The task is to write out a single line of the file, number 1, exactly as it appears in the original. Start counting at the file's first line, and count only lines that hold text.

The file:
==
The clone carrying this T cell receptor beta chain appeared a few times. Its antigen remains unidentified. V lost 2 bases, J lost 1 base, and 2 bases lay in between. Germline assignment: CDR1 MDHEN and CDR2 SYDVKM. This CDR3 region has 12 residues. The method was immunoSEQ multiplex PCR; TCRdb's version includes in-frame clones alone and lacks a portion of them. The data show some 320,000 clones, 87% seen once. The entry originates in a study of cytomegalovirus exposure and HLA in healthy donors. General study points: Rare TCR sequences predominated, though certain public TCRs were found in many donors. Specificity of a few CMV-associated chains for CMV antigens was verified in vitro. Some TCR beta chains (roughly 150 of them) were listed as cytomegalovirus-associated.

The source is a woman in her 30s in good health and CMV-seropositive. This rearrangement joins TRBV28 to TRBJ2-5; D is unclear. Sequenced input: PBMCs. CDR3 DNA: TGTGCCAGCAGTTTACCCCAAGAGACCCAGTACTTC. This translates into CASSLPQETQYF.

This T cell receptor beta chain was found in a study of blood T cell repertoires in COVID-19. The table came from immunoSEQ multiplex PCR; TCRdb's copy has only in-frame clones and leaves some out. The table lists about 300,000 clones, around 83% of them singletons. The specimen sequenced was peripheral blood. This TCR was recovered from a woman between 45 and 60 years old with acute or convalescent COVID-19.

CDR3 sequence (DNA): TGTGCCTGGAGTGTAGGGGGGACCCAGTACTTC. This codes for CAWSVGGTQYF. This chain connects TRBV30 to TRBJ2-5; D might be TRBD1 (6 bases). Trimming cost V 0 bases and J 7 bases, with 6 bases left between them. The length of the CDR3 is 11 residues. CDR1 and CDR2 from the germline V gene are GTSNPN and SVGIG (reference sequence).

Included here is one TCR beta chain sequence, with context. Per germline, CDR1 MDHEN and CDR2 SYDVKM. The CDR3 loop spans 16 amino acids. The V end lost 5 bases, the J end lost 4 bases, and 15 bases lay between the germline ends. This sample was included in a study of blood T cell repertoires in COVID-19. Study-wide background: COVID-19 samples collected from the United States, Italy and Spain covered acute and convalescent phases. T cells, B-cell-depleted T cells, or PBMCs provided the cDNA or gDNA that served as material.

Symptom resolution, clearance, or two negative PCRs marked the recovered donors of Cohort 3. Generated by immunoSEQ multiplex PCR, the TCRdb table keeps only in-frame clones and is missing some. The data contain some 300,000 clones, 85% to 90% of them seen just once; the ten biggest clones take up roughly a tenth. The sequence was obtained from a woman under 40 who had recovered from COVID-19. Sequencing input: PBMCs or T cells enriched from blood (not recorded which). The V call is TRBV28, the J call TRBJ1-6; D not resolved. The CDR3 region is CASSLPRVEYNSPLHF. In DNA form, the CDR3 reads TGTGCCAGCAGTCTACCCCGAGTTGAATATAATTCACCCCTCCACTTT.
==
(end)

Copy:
The clone carrying this T cell receptor beta chain appeared a few times. Its antigen remains unidentified. V lost 2 bases, J lost 1 base, and 2 bases lay in between. Germline assignment: CDR1 MDHEN and CDR2 SYDVKM. This CDR3 region has 12 residues. The method was immunoSEQ multiplex PCR; TCRdb's version includes in-frame clones alone and lacks a portion of them. The data show some 320,000 clones, 87% seen once. The entry originates in a study of cytomegalovirus exposure and HLA in healthy donors. General study points: Rare TCR sequences predominated, though certain public TCRs were found in many donors. Specificity of a few CMV-associated chains for CMV antigens was verified in vitro. Some TCR beta chains (roughly 150 of them) were listed as cytomegalovirus-associated.